October 2017

by Sara Lee Burd

Dale Addy explains The Conceptualizer to students

Coming from the theoretical world of graduate school and having years of experience as an award-winning graphic designer, Dale Addy was primed to assume the role of shaping future designers. However, he was confronted with a mindset challenge in the classroom that he would have to overcome: “I give a student an assignment and the first thing they do is start googling it. That’s not really art or design thinking; that’s rehashing what has been done.” Addy elaborated, “I don’t fault the students for this. They are so afraid of getting something wrong and getting bad grades that they are not willing to try. That’s a bad thing for art and for design. Art and design are about failing. Miserably. A lot of times.”

Committed to the idea that drawing is thinking, Addy sketched a rough idea of a machine and experience he wanted to make to spark creativity. He worked with Andrew Caldwell from Nashville CNC to construct what became “The Conceptualizer.” The collaboration and freedom to invent something that neither of them had encountered was a challenge for both of them. Addy notes, “His expertise made it so much more than what I could have made on my own. This is a product of our creative thinking.”

The resulting well-crafted machine calls out to passersby with its bright contrasting colors, eclectic font combinations, and overall active appearance. An art student explained her anticipation to engage with it, “It’s been up since school got back in. I saw this event through the art department newsletter and thought, cool, I can finally find out what this contraption is.”

A student experiments with The Conceptualizer; Photography by Sally Bebawy

The Conceptualizer features three bays labeled “Ponder,” “Think,” and “Cogitate.” Each one has a wheel with 19 words. The idea was for participants to walk up, spin the wheels, and make a new creative expression with the three words. With pastels, crayons, markers, and pre-printed sheets supplied at nearby tables, Addy explains, “You can write a poem, draw, and if you don’t like that, you can come up with your own expression.”

The September debut at Belmont was a success in motivating students’ creativity. A communications major effused, “When I got my ideas I was so surprised that it came together so fast. I had “pen,” “sleepily,” and “noisily.” I made a picture of a pen sleeping with a megaphone so you could see it was snoring noisily. This helped me generate ideas so fast. I immediately had millions of things in my head. It’s just so fun.” She continued, “When I sit down with projects I’m so confused about what I’m going to do. I could see how this could help generate ideas.”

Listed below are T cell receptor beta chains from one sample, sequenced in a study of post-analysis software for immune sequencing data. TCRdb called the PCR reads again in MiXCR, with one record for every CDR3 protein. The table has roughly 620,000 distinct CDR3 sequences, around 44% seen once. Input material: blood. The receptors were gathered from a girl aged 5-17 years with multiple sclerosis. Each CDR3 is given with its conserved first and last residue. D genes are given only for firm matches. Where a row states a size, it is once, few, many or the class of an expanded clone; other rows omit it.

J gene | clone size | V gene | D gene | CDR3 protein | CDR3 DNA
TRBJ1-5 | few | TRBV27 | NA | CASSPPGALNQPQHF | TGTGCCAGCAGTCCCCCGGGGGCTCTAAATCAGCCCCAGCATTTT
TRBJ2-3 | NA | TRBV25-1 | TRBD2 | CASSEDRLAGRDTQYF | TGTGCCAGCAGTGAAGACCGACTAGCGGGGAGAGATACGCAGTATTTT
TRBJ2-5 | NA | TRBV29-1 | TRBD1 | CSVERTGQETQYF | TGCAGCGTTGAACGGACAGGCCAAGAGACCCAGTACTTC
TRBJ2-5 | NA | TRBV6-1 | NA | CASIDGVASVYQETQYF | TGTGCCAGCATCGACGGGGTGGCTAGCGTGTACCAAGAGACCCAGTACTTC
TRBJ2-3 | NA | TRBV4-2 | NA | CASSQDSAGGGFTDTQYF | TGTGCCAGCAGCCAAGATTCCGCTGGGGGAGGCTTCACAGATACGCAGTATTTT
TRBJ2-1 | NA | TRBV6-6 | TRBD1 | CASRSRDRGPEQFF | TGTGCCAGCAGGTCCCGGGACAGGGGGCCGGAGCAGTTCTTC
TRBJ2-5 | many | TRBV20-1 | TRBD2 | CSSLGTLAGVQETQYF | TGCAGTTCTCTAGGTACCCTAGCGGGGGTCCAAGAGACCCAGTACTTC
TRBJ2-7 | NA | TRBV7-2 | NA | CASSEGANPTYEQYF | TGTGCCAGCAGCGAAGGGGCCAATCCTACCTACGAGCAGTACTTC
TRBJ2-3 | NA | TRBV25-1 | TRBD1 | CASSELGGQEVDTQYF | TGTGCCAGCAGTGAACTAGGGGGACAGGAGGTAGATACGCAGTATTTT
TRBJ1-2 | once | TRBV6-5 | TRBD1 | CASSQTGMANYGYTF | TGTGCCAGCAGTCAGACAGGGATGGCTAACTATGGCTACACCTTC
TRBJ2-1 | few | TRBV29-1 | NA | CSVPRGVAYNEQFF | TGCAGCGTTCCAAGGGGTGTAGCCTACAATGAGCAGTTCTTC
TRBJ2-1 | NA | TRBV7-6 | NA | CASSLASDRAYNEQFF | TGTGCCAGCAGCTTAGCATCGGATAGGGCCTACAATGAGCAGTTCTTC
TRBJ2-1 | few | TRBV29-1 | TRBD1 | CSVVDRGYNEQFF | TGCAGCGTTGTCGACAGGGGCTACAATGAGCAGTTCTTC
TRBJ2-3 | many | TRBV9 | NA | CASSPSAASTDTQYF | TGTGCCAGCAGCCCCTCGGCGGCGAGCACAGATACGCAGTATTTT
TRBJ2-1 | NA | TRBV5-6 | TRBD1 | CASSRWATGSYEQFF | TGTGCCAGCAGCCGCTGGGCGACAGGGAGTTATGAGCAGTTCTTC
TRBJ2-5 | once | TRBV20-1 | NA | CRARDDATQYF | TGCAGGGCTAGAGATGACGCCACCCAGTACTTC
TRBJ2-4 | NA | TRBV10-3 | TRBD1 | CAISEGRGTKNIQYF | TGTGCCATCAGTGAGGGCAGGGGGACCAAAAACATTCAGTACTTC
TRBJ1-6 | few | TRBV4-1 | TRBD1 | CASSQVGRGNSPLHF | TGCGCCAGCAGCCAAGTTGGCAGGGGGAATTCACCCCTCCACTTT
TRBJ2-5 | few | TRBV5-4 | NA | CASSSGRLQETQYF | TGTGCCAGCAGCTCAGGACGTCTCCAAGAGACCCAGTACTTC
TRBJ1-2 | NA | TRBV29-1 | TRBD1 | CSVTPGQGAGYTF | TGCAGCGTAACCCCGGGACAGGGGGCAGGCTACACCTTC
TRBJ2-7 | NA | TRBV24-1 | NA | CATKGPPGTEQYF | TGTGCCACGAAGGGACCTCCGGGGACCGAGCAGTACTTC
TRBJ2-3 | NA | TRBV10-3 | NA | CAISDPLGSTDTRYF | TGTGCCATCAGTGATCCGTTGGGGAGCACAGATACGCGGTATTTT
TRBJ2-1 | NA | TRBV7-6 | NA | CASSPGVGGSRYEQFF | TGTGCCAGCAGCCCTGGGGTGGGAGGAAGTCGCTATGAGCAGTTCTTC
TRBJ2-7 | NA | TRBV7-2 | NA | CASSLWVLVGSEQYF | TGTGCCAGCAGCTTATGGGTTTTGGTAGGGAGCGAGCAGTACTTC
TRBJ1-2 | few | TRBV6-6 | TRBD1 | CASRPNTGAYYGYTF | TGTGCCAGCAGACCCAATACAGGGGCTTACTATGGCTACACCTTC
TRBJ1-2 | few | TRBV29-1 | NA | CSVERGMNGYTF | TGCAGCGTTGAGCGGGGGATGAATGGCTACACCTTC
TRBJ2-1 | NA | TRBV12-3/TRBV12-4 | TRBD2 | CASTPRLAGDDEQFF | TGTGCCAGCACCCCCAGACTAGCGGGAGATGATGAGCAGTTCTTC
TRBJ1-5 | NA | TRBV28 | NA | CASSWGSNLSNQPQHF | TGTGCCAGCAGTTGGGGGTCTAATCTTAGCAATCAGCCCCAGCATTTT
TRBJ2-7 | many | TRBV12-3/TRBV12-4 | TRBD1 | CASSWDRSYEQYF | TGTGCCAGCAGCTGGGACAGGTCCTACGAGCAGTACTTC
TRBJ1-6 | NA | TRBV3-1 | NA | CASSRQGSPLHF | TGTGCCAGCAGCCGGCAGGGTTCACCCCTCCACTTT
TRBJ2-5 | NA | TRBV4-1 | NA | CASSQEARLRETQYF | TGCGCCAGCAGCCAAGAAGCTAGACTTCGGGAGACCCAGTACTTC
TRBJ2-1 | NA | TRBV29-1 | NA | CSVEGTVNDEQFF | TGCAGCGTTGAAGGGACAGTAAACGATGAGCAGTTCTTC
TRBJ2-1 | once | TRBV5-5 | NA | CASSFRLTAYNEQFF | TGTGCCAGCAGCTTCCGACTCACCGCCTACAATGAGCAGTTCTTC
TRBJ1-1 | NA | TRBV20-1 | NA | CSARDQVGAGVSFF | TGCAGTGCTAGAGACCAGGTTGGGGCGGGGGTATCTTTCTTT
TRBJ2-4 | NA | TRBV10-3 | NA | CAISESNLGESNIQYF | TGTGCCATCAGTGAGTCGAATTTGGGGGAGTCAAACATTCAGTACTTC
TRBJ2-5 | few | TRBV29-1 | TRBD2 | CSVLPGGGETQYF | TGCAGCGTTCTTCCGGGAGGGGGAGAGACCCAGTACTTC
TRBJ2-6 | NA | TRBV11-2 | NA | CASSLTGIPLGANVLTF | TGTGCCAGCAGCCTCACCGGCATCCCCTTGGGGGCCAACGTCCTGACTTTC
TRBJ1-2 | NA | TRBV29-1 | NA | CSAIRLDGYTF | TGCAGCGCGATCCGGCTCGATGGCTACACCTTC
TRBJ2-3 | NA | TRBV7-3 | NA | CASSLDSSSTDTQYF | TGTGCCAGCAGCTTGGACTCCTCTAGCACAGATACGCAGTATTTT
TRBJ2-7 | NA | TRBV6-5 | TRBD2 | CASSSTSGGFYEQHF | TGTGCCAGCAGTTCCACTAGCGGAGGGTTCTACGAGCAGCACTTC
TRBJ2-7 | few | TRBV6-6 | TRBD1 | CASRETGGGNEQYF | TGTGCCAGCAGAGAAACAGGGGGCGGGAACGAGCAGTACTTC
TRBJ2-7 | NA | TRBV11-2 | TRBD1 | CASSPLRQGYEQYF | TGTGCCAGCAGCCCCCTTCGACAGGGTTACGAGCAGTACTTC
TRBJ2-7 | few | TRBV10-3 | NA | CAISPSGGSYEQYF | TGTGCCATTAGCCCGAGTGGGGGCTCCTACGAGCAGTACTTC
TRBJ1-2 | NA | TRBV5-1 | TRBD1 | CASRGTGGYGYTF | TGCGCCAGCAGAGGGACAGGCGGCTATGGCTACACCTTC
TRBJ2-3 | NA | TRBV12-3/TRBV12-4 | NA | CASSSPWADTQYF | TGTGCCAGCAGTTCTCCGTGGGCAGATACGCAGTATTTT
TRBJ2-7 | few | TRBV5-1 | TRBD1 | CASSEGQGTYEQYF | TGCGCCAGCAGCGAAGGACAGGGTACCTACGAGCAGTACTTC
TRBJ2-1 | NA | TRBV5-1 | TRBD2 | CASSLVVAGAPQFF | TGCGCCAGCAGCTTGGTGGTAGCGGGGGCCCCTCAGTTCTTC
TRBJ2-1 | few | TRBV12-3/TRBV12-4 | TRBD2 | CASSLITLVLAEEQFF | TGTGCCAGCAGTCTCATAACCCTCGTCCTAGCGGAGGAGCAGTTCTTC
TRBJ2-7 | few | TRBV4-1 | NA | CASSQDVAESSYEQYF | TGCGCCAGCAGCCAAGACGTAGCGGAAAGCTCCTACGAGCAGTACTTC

While students at the event appeared happy and proud of what they came up with, some admitted it required digging deep into their creative selves. Two art history students explained that they appreciate art all day, but sitting down to make art was a challenge for them. One noted, “I had to look up a photo of an opossum. Like I don’t know how to draw an ugly dog with a weird tail.” The other chimed in, “It was a little stressful at first because I had to create it. As we kept going we definitely loosened up. We were laughing and having fun.”

Belmont Director of Galleries Katie Boatman was thrilled with the outcome. “I was slightly concerned about participation because people can be so reluctant to put their ideas out there visually thinking.” Pointing to the walls covered with artwork and the students jammed into the entry of the Leu Gallery for the Arts taking turns to spin the wheel and pick up their chosen method of crafting their artwork, she concludes, “That was not a problem.”

Next steps? Addy wants to tour The Conceptualizer to encourage a broad range of communities to experience their own creativity. Committed to the future of innovation, Addy urges, “Don’t let your abilities stifle your ideas. Get them out there. Trends are everywhere. There is a sea of sameness out there that, to me, is not a good thing.”

For more information about Dale Addy and The Conceptualizer, visit www.dnacreative.com.

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